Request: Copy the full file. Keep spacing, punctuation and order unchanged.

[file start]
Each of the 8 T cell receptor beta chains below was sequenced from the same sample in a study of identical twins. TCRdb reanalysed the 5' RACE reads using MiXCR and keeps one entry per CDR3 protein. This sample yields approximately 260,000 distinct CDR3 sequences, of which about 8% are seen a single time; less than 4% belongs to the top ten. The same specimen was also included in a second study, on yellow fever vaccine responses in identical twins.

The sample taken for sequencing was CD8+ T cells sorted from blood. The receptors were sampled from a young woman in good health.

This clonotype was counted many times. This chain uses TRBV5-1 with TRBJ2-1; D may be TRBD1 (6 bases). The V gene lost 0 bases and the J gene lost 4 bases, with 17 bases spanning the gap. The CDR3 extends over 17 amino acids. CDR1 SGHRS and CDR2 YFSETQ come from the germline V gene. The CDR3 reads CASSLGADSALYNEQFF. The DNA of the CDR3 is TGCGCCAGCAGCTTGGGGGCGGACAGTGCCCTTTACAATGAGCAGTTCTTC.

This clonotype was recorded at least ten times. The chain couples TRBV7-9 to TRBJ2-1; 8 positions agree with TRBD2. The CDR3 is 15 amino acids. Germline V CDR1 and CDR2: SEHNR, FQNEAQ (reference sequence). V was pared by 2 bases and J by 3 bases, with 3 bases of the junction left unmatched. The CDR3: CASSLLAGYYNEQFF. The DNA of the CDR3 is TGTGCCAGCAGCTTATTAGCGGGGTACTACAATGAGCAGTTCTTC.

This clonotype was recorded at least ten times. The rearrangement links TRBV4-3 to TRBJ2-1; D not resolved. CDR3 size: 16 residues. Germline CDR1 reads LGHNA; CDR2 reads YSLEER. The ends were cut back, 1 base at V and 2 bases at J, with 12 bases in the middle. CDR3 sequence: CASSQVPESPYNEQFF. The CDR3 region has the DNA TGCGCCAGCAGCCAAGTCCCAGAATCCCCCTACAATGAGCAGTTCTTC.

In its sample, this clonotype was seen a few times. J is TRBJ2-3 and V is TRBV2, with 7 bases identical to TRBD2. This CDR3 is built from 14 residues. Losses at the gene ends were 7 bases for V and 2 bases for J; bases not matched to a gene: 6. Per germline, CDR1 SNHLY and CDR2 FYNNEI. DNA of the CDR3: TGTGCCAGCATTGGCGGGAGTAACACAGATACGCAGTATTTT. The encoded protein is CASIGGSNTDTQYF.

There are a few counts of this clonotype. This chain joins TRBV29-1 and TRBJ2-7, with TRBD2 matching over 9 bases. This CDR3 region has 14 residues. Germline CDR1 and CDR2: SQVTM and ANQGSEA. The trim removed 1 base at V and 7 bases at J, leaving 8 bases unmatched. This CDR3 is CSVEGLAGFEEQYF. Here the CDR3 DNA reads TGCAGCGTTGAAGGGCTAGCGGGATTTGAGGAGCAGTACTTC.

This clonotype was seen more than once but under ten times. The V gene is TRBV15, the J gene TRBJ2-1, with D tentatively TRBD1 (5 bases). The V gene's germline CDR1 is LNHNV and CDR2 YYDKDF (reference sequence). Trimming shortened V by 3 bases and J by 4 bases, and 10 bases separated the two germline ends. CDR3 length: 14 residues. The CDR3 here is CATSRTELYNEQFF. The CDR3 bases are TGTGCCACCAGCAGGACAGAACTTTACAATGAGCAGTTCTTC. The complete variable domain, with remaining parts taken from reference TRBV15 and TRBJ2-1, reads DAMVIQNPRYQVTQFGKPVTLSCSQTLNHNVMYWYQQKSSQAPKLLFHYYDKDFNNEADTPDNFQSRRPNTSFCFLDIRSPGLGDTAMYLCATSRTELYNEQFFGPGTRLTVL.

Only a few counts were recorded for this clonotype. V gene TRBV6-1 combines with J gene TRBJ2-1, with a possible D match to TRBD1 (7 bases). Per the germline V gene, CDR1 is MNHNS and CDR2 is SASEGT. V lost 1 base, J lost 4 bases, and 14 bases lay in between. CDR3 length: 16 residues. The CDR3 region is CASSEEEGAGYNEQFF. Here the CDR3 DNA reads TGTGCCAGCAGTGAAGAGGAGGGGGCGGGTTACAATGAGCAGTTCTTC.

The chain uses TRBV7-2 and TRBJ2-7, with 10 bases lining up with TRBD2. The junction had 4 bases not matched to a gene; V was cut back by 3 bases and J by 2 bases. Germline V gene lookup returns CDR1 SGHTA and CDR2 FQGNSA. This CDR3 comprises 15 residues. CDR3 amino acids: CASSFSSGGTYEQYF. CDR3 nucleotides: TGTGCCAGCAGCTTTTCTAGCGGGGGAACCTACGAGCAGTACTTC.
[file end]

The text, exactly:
Each of the 8 T cell receptor beta chains below was sequenced from the same sample in a study of identical twins. TCRdb reanalysed the 5' RACE reads using MiXCR and keeps one entry per CDR3 protein. This sample yields approximately 260,000 distinct CDR3 sequences, of which about 8% are seen a single time; less than 4% belongs to the top ten. The same specimen was also included in a second study, on yellow fever vaccine responses in identical twins.

The sample taken for sequencing was CD8+ T cells sorted from blood. The receptors were sampled from a young woman in good health.

This clonotype was counted many times. This chain uses TRBV5-1 with TRBJ2-1; D may be TRBD1 (6 bases). The V gene lost 0 bases and the J gene lost 4 bases, with 17 bases spanning the gap. The CDR3 extends over 17 amino acids. CDR1 SGHRS and CDR2 YFSETQ come from the germline V gene. The CDR3 reads CASSLGADSALYNEQFF. The DNA of the CDR3 is TGCGCCAGCAGCTTGGGGGCGGACAGTGCCCTTTACAATGAGCAGTTCTTC.

This clonotype was recorded at least ten times. The chain couples TRBV7-9 to TRBJ2-1; 8 positions agree with TRBD2. The CDR3 is 15 amino acids. Germline V CDR1 and CDR2: SEHNR, FQNEAQ (reference sequence). V was pared by 2 bases and J by 3 bases, with 3 bases of the junction left unmatched. The CDR3: CASSLLAGYYNEQFF. The DNA of the CDR3 is TGTGCCAGCAGCTTATTAGCGGGGTACTACAATGAGCAGTTCTTC.

This clonotype was recorded at least ten times. The rearrangement links TRBV4-3 to TRBJ2-1; D not resolved. CDR3 size: 16 residues. Germline CDR1 reads LGHNA; CDR2 reads YSLEER. The ends were cut back, 1 base at V and 2 bases at J, with 12 bases in the middle. CDR3 sequence: CASSQVPESPYNEQFF. The CDR3 region has the DNA TGCGCCAGCAGCCAAGTCCCAGAATCCCCCTACAATGAGCAGTTCTTC.

In its sample, this clonotype was seen a few times. J is TRBJ2-3 and V is TRBV2, with 7 bases identical to TRBD2. This CDR3 is built from 14 residues. Losses at the gene ends were 7 bases for V and 2 bases for J; bases not matched to a gene: 6. Per germline, CDR1 SNHLY and CDR2 FYNNEI. DNA of the CDR3: TGTGCCAGCATTGGCGGGAGTAACACAGATACGCAGTATTTT. The encoded protein is CASIGGSNTDTQYF.

There are a few counts of this clonotype. This chain joins TRBV29-1 and TRBJ2-7, with TRBD2 matching over 9 bases. This CDR3 region has 14 residues. Germline CDR1 and CDR2: SQVTM and ANQGSEA. The trim removed 1 base at V and 7 bases at J, leaving 8 bases unmatched. This CDR3 is CSVEGLAGFEEQYF. Here the CDR3 DNA reads TGCAGCGTTGAAGGGCTAGCGGGATTTGAGGAGCAGTACTTC.

This clonotype was seen more than once but under ten times. The V gene is TRBV15, the J gene TRBJ2-1, with D tentatively TRBD1 (5 bases). The V gene's germline CDR1 is LNHNV and CDR2 YYDKDF (reference sequence). Trimming shortened V by 3 bases and J by 4 bases, and 10 bases separated the two germline ends. CDR3 length: 14 residues. The CDR3 here is CATSRTELYNEQFF. The CDR3 bases are TGTGCCACCAGCAGGACAGAACTTTACAATGAGCAGTTCTTC. The complete variable domain, with remaining parts taken from reference TRBV15 and TRBJ2-1, reads DAMVIQNPRYQVTQFGKPVTLSCSQTLNHNVMYWYQQKSSQAPKLLFHYYDKDFNNEADTPDNFQSRRPNTSFCFLDIRSPGLGDTAMYLCATSRTELYNEQFFGPGTRLTVL.

Only a few counts were recorded for this clonotype. V gene TRBV6-1 combines with J gene TRBJ2-1, with a possible D match to TRBD1 (7 bases). Per the germline V gene, CDR1 is MNHNS and CDR2 is SASEGT. V lost 1 base, J lost 4 bases, and 14 bases lay in between. CDR3 length: 16 residues. The CDR3 region is CASSEEEGAGYNEQFF. Here the CDR3 DNA reads TGTGCCAGCAGTGAAGAGGAGGGGGCGGGTTACAATGAGCAGTTCTTC.

The chain uses TRBV7-2 and TRBJ2-7, with 10 bases lining up with TRBD2. The junction had 4 bases not matched to a gene; V was cut back by 3 bases and J by 2 bases. Germline V gene lookup returns CDR1 SGHTA and CDR2 FQGNSA. This CDR3 comprises 15 residues. CDR3 amino acids: CASSFSSGGTYEQYF. CDR3 nucleotides: TGTGCCAGCAGCTTTTCTAGCGGGGGAACCTACGAGCAGTACTTC.